Billionaire investor Steven Cohen received a subpoena to testify before a grand jury in connection with the United States government’s insider trading investigation against his hedge fund, SAC Capital Advisors, as reported by Ben Protess and Peter Lattman of the New York Times.
The latest move of the authorities showed that they are intensifying their criminal investigation to build up a strong case against SAC Capital Advisors and its executives. The subpoena includes other names of executives, and the hedge fund was also required to submit information regarding its activities.
Last Friday, SAC Capital Advisors warned investors that its cooperation with government’s insider trading investigation is no longer conditional, and there would be more clarity regarding the issue through 2013.
The hedge fund issued a disclosure letter to investors after meeting with prosecutors. Charlie Garparino of FOX Business cited sources that SAC Capital Advisors failed to reach a settlement agreement to close the insider trading investigation.
According to a lawyer familiar with the situation, Cohen might claim his constitutional right against self-incrimination instead answering different questions on a wide range of topics before the grand jury. A formal indictment from prosecutors generally proceeds after a grand jury testimony.
One of Gasparino’s sources commented, “Steve is not giving up on his business. We’ll have to see how this turns out.” The source believe that Cohen will use a different legal strategy such as preventing self-incrimination given the fact that the company will no longer cooperate with the government investigation. Gasparino wonders if Cohen’s fetish for art got him in trouble with the government. He tweeted that SAC insiders thought that the firm had a deal with the feds to end the probe, but it seemed that authorities dumped the deal after Cohen’s art buy.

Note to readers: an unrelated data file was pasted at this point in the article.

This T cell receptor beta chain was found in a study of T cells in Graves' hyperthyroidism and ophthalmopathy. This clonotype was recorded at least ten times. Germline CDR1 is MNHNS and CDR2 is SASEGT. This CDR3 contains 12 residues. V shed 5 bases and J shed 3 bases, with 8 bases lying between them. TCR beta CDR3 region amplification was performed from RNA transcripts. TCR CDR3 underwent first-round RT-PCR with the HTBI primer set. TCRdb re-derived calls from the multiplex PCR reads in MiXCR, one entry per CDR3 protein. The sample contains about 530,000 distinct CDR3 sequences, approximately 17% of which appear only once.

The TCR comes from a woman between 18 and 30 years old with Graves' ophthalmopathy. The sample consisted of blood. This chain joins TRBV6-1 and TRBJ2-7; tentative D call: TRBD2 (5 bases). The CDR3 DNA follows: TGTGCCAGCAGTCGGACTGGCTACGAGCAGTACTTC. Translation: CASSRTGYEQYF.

SAC Capital Advisors agreed to pay a fine of $616 million to settle the complaint of the Securities and Exchange Commission (SEC) in connection with its insider trading activities of its former portfolio manager, Mathew Martoma involving the shares of Wyeth Limited (NSE:WYETH) (BOM:500095) and Elan Corporation, plc (NYSE:ELN). The settlement required a court approval. Martoma pleaded not guilty with the insider trading charges filed against him.
The Federal Bureau of Investigation (FBI) arrested Michael Steinberg, portfolio manager of SAC Capital Partners and charged him with four counts of securities fraud and conspiracy to commit securities fraud. He was accused of committing illegal trades involving the shares of Dell Inc. (NASDAQ:DELL) and NVIDIA Corporation (NASDAQ:NVDA).